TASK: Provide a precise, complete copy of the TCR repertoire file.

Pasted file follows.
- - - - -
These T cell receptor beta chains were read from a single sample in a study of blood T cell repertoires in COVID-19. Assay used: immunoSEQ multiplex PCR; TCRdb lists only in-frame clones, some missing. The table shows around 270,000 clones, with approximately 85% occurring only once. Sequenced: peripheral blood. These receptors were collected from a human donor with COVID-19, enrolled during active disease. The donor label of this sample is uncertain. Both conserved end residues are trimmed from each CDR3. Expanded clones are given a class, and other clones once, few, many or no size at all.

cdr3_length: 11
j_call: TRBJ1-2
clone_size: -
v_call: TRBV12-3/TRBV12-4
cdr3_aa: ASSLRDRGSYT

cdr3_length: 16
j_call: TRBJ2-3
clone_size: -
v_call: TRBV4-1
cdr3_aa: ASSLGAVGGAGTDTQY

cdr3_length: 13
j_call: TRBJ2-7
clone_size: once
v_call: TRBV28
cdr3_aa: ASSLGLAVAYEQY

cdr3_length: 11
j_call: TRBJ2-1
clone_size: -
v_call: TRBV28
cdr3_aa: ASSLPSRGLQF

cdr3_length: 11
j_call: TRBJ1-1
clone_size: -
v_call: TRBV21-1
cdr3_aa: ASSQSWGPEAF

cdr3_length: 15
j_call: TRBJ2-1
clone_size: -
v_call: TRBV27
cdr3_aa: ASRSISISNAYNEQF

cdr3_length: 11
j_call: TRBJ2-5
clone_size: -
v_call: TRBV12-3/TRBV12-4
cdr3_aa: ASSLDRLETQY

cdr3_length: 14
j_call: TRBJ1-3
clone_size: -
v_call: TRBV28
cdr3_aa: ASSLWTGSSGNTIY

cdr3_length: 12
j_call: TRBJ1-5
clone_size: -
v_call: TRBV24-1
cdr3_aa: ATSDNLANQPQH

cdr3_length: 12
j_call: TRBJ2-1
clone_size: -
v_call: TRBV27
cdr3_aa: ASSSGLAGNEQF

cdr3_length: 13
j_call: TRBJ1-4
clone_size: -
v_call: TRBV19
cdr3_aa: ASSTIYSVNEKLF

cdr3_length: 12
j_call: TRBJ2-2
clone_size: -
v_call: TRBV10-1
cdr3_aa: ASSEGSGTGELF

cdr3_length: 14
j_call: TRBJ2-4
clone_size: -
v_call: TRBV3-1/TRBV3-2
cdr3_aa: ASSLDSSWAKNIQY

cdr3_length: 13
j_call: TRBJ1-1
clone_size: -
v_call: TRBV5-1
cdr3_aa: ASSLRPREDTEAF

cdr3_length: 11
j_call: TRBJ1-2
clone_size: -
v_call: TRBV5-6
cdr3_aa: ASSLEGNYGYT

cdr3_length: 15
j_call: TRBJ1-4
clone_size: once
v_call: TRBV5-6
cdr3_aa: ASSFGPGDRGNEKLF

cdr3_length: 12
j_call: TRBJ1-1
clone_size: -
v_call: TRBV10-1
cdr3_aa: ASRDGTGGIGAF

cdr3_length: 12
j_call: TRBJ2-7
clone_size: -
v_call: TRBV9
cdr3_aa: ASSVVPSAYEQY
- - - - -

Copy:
These T cell receptor beta chains were read from a single sample in a study of blood T cell repertoires in COVID-19. Assay used: immunoSEQ multiplex PCR; TCRdb lists only in-frame clones, some missing. The table shows around 270,000 clones, with approximately 85% occurring only once. Sequenced: peripheral blood. These receptors were collected from a human donor with COVID-19, enrolled during active disease. The donor label of this sample is uncertain. Both conserved end residues are trimmed from each CDR3. Expanded clones are given a class, and other clones once, few, many or no size at all.

cdr3_length: 11
j_call: TRBJ1-2
clone_size: -
v_call: TRBV12-3/TRBV12-4
cdr3_aa: ASSLRDRGSYT

cdr3_length: 16
j_call: TRBJ2-3
clone_size: -
v_call: TRBV4-1
cdr3_aa: ASSLGAVGGAGTDTQY

cdr3_length: 13
j_call: TRBJ2-7
clone_size: once
v_call: TRBV28
cdr3_aa: ASSLGLAVAYEQY

cdr3_length: 11
j_call: TRBJ2-1
clone_size: -
v_call: TRBV28
cdr3_aa: ASSLPSRGLQF

cdr3_length: 11
j_call: TRBJ1-1
clone_size: -
v_call: TRBV21-1
cdr3_aa: ASSQSWGPEAF

cdr3_length: 15
j_call: TRBJ2-1
clone_size: -
v_call: TRBV27
cdr3_aa: ASRSISISNAYNEQF

cdr3_length: 11
j_call: TRBJ2-5
clone_size: -
v_call: TRBV12-3/TRBV12-4
cdr3_aa: ASSLDRLETQY

cdr3_length: 14
j_call: TRBJ1-3
clone_size: -
v_call: TRBV28
cdr3_aa: ASSLWTGSSGNTIY

cdr3_length: 12
j_call: TRBJ1-5
clone_size: -
v_call: TRBV24-1
cdr3_aa: ATSDNLANQPQH

cdr3_length: 12
j_call: TRBJ2-1
clone_size: -
v_call: TRBV27
cdr3_aa: ASSSGLAGNEQF

cdr3_length: 13
j_call: TRBJ1-4
clone_size: -
v_call: TRBV19
cdr3_aa: ASSTIYSVNEKLF

cdr3_length: 12
j_call: TRBJ2-2
clone_size: -
v_call: TRBV10-1
cdr3_aa: ASSEGSGTGELF

cdr3_length: 14
j_call: TRBJ2-4
clone_size: -
v_call: TRBV3-1/TRBV3-2
cdr3_aa: ASSLDSSWAKNIQY

cdr3_length: 13
j_call: TRBJ1-1
clone_size: -
v_call: TRBV5-1
cdr3_aa: ASSLRPREDTEAF

cdr3_length: 11
j_call: TRBJ1-2
clone_size: -
v_call: TRBV5-6
cdr3_aa: ASSLEGNYGYT

cdr3_length: 15
j_call: TRBJ1-4
clone_size: once
v_call: TRBV5-6
cdr3_aa: ASSFGPGDRGNEKLF

cdr3_length: 12
j_call: TRBJ1-1
clone_size: -
v_call: TRBV10-1
cdr3_aa: ASRDGTGGIGAF

cdr3_length: 12
j_call: TRBJ2-7
clone_size: -
v_call: TRBV9
cdr3_aa: ASSVVPSAYEQY